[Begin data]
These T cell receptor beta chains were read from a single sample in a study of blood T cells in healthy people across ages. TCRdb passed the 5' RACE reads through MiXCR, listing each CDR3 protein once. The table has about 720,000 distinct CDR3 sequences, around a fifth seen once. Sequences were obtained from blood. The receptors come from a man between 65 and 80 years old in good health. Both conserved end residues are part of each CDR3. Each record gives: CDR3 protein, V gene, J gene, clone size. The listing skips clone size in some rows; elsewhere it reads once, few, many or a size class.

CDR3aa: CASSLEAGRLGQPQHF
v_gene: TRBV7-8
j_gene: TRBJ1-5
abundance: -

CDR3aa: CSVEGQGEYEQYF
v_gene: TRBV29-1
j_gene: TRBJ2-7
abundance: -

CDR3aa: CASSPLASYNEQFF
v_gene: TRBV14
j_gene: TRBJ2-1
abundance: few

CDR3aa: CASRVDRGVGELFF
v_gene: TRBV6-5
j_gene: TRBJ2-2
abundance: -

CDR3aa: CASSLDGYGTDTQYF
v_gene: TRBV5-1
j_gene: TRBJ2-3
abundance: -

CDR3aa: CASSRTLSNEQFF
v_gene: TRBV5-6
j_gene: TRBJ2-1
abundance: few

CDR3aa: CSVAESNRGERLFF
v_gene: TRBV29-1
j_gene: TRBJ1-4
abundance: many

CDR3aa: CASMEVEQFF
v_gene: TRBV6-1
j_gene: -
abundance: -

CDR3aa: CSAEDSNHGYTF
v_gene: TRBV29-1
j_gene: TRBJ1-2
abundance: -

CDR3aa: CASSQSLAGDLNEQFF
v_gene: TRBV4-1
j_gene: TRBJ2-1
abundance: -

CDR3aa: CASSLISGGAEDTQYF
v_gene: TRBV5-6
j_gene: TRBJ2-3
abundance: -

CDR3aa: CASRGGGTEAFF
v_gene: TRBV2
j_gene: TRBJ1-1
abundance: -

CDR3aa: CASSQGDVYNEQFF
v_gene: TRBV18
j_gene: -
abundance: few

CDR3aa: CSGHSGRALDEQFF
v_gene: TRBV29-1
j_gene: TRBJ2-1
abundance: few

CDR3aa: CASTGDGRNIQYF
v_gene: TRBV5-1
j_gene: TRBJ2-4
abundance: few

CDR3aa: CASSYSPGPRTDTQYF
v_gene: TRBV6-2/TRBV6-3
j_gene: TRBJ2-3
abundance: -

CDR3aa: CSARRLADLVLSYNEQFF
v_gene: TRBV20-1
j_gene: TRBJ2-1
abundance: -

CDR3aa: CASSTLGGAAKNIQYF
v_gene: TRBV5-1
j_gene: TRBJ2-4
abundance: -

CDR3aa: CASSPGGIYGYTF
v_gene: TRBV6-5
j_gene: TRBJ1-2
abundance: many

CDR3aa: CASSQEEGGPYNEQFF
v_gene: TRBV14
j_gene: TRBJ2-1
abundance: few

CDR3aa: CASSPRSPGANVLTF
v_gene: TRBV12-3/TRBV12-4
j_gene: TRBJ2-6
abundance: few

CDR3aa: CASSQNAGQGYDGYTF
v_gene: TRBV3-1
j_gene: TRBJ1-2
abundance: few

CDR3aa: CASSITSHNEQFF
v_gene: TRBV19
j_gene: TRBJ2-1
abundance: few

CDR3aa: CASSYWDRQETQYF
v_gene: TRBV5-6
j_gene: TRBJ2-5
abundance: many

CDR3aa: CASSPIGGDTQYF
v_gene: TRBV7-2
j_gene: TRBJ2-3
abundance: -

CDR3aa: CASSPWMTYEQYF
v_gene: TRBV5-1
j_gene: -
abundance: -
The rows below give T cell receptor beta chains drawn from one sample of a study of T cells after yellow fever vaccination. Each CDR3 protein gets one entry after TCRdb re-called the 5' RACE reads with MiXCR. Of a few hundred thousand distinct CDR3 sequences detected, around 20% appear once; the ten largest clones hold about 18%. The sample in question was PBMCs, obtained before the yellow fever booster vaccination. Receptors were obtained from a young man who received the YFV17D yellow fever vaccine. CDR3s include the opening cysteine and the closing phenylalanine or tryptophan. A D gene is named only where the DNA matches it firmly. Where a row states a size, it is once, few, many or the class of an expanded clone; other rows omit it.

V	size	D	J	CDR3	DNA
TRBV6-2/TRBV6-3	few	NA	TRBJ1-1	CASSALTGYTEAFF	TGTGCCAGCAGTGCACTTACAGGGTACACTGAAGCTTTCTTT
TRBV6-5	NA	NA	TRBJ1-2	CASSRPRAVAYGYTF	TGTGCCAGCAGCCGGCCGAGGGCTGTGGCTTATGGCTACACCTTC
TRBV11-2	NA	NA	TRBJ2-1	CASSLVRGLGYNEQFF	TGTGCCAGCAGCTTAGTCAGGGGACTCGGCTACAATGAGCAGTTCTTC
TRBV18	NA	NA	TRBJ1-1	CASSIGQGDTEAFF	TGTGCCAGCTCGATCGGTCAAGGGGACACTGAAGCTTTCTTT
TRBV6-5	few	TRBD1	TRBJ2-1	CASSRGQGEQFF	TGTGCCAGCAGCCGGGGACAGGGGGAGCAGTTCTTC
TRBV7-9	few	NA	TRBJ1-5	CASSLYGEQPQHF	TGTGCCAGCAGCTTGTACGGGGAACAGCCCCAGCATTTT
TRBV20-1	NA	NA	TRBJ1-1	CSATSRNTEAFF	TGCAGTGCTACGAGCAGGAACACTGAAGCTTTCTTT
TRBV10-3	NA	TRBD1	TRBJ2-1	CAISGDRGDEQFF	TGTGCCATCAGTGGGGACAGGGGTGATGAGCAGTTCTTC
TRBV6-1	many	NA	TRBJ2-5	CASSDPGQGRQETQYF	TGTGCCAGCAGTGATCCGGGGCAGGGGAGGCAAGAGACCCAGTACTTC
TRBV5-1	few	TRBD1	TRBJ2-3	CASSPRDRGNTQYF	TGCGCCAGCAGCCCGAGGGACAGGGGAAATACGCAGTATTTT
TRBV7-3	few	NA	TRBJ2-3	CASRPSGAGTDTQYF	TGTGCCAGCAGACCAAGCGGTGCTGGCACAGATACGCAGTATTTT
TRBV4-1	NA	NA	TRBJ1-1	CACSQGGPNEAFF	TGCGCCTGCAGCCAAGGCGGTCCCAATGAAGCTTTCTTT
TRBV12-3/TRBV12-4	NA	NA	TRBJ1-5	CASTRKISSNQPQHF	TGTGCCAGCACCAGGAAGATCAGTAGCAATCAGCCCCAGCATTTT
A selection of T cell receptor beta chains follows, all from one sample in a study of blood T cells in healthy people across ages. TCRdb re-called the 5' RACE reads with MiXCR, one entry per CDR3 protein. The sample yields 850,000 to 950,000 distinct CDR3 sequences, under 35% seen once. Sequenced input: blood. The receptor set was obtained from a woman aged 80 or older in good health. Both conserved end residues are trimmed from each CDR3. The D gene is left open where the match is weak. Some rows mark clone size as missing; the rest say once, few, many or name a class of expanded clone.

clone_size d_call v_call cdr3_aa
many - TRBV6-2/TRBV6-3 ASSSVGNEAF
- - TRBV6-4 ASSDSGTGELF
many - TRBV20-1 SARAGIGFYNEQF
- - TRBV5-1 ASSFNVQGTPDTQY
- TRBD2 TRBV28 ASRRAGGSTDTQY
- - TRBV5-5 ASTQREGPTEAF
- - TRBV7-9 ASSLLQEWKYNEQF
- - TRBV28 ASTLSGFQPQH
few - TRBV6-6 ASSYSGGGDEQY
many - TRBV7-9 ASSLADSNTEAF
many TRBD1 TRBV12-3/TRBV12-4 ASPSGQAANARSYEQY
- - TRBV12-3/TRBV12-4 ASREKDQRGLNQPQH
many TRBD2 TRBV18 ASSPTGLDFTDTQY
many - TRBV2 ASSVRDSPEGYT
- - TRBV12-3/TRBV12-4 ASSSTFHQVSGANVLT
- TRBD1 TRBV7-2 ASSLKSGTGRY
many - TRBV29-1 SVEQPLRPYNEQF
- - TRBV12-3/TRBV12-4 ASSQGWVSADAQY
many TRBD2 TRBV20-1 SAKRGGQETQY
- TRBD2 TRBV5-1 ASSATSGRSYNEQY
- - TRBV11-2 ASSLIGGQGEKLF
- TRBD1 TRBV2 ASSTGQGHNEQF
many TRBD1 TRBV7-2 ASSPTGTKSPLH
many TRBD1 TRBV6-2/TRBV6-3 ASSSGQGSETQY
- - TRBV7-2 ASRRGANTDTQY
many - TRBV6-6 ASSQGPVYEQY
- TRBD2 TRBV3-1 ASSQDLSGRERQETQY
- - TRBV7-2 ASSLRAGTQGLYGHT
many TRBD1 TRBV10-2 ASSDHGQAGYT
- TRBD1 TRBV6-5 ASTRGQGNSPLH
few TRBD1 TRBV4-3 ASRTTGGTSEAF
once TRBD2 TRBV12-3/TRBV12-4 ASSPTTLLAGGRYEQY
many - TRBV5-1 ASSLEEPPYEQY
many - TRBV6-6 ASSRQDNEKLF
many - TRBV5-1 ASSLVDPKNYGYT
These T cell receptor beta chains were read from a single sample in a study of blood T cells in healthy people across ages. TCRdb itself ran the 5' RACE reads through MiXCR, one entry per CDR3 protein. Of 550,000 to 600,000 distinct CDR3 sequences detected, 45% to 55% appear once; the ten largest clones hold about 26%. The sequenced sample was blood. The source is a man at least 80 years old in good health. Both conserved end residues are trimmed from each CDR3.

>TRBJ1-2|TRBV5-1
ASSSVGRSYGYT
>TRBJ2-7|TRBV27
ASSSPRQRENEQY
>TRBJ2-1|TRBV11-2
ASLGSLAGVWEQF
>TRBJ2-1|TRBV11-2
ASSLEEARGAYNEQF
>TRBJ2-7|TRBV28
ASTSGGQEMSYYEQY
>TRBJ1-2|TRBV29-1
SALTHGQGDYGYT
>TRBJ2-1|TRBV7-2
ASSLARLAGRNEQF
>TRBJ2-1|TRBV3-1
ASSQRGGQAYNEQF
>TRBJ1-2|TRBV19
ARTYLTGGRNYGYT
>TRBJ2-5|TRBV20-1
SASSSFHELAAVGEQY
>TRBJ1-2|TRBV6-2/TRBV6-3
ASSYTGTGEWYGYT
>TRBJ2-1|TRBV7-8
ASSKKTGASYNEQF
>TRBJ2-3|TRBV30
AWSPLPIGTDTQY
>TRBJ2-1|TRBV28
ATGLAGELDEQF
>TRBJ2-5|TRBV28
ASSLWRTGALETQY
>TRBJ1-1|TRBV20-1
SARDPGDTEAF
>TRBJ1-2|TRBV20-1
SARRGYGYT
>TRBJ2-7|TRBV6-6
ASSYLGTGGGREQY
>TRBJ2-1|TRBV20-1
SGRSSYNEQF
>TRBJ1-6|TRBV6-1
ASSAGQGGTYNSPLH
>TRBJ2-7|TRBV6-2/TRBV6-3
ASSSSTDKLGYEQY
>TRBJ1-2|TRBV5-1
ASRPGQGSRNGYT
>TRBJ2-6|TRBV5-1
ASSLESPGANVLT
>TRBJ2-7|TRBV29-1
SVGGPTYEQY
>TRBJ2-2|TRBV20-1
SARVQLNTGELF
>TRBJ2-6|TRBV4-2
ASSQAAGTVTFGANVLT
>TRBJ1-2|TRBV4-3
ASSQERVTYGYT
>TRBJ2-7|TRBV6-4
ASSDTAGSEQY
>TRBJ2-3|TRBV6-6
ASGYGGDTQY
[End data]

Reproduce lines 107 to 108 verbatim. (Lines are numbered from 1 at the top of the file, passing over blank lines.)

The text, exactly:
V	size	D	J	CDR3	DNA
TRBV6-2/TRBV6-3	few	NA	TRBJ1-1	CASSALTGYTEAFF	TGTGCCAGCAGTGCACTTACAGGGTACACTGAAGCTTTCTTT